Quantified year: The trials & tribulations of food tracking

Research has already shown quite convincingly that food tracking is a great tool if you’re trying to shed a few pounds. And it’s easy to see why. Understanding the caloric implications of something as small as an extra dollop of sour cream is illuminating, never mind how quickly the numbers can add up while dining out. Anyone who reads fitness magazines (or, you know, US Weekly) can cite at least one celebrity who follows the calories in/calories out equation, compensating for a food-related splurge with a few extra minutes in the gym. Calories as the ultimate arbiter of weight loss and gain remains to be seen (likely, they are not), but they’re certainly the easiest thing to quantify. Sort of.

I came into my own Quantified Year already in awe of the king of personal statistics, Nicholas Felton (both from a design and tracking perspective), and now that I’m almost halfway done, I just don’t know how he does it. (Actually, I do. Read about his annual reports here and all about his tracking app, Daytum, here.) Point is, food tracking as it stands today is not for the faint of heart, or the average human. It is a time-consuming, painful process that I can best liken to reporting into a parole officer. And the worst part? It’s not even accurate. With the exception of pre-packaged foods that spell out explicit nutritional information, there is no way of knowing exactly what is in the things we eat. Which is a big annoying problem if you’re attempting to break it down and track it, or find granular food sensitivities, as I have for the past six months. And while calorie counting and weight loss were not the goals of this experiment, nor are they good arbiters of overall health, it has been interesting to track those fluctuations.

So in the spirit of reporting in at the halfway point, here are the tools I’ve been using, and what I’ve learned. Caveat: As mentioned above, my goal wasn’t a number; it was a quality of life.

The Tools

There are dozens, if not thousands, of calorie and food tracking applications in the app store. During my journey into its murky depths I ran into many contenders, from The Eatery to to My Fitness Pal to MealSnap (which says it does all of the above, but I didn’t find to be entirely accurate). Of the apps that fit my granular requirements 1) must be able to quantify calories/nutritional info beyond images (so I could look at specific ingredients and find triggers) and 2) exportable data, I settled on LiveStrong. Their food database is great, and their web and mobile apps work seamlessly together and are simple to use.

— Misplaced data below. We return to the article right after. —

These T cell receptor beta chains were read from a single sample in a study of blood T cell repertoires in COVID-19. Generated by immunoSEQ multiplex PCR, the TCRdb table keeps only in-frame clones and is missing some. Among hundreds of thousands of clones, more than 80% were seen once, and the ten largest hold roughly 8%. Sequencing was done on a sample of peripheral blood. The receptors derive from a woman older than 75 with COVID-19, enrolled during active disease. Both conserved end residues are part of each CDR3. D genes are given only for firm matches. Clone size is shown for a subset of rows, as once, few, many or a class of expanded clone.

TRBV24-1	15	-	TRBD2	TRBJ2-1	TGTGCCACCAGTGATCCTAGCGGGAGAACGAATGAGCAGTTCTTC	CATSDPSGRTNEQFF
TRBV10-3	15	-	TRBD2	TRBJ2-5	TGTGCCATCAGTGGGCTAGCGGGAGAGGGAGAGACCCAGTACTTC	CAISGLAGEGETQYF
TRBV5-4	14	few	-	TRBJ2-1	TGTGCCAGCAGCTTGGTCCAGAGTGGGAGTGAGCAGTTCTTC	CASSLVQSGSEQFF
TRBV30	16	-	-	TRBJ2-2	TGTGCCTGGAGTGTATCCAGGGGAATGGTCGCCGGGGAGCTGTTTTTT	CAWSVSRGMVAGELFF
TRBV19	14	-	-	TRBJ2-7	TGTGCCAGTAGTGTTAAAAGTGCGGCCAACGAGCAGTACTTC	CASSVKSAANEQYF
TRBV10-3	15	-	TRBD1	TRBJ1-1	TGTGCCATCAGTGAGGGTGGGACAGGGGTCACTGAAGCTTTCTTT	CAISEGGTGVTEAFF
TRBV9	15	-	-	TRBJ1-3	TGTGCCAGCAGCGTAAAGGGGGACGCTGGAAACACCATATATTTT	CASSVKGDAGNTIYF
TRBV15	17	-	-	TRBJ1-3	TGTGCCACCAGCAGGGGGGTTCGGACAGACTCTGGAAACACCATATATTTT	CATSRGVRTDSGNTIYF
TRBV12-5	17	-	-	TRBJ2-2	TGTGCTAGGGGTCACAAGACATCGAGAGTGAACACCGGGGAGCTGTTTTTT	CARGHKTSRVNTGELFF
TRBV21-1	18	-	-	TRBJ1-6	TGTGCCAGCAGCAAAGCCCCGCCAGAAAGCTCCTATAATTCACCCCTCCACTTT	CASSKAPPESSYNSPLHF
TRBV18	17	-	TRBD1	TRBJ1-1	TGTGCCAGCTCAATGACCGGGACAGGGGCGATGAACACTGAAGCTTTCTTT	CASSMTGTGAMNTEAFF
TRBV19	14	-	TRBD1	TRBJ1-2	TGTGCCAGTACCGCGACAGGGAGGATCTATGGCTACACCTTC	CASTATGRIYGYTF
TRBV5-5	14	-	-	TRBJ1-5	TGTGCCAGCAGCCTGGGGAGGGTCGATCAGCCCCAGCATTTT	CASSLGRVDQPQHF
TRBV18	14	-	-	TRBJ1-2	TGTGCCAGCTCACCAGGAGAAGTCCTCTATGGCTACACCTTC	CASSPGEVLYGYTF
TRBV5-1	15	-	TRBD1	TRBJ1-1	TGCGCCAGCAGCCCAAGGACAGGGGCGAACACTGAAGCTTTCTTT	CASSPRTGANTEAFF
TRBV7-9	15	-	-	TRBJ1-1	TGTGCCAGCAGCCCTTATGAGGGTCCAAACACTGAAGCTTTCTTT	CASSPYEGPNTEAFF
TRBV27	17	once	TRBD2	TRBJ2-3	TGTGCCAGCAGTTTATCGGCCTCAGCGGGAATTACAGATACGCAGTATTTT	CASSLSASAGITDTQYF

For the weight tracking, I picked up a Withings Wireless Scale (see interface that includes Feb-May below), which is the hardware I’ve used and enjoyed the most on my quantified journey so far. It’s pretty addictive (see my first month of usage; stepping on and off 5 times a day just to see how time changed things) and when positioned in a convenient place, just requires 10 seconds of time to use. It’s easy to see the periods of travel, and how that effected my weight, which is really the only way (at this point, anyway) to measure food control.

Caloric intake chart, showing what went in, exercise, recommendations and the resulting net calories Livestrong


Portion Control
Turns out even kombucha has two “official” servings in it. And each glass of wine around 100 calories. Although none of this is particularly new or profound, tracking really made me pay attention to packaging, think before that second popover and not finish the whole plate of pasta.

Impulse Control
When you’re tracking every single thing that you eat, the opportunity cost of an extra snack becomes very high. So high, in fact, that passing up snacking simply because it’s more painful to report in becomes habit. Guiltily inputting the extra chocolate or cookie no longer feels worth it. All that to say, being forced to report back to big brother is a highly motivating way to stop impulsive eating.

Travel Makes Things Tough
I travel a lot for work; Vegas, Austin, Moscow, just to name a few recent destinations. And while I try to be disciplined while on the road, the siren songs of Texas BBQ and Vegas nightlife occasionally proved to be too strong to ignore. Which made tracking, and maintaining a healthy diet, quite challenging. See the first third of my Withings chart above for the proof.

While it combines all of the above, for me, the greatest gift of my quantified journey has been the simple act of paying attention. It’s really easy to hoover a few cupcakes (or whatever happens to be lying around; at Rock Health, it’s typically cupcakes) if you’re not paying attention. But more than that, the simple act of mindfulness, that is, really paying attention and becoming a more active eater, is the most powerful change I’ve experienced to date.

My personal discovery

I Think I’m Lactose Intolerant
Although the inner foodie in me is (still) weeping, food tracking helped me identify what I assumed to be true but hadn’t confirmed: I’m developing a series intolerance to dairy. Cheese, I’ve discovered, nearly always triggers a GI-related crisis, which, is hardly ever worth it. (Except maybe when it’s a nice Manchego paired with a well-aged Barolo.)

The above has been illuminating, but even as a highly-motivated data nerd, I still have difficulty separating the signal from the noise (well, perhaps with the exception of dairy). Which all begs the question (which I plan to explore in a later post) what are the odds that tracking as it stands today has a shot in hell at crossing into the mainstream, here or internationally? Based on my experience in the past few months, we’re pretty far off.

Disagree? Have a solution you think solves the above issues? Put it in the comments, or email qs@rockhealth.org.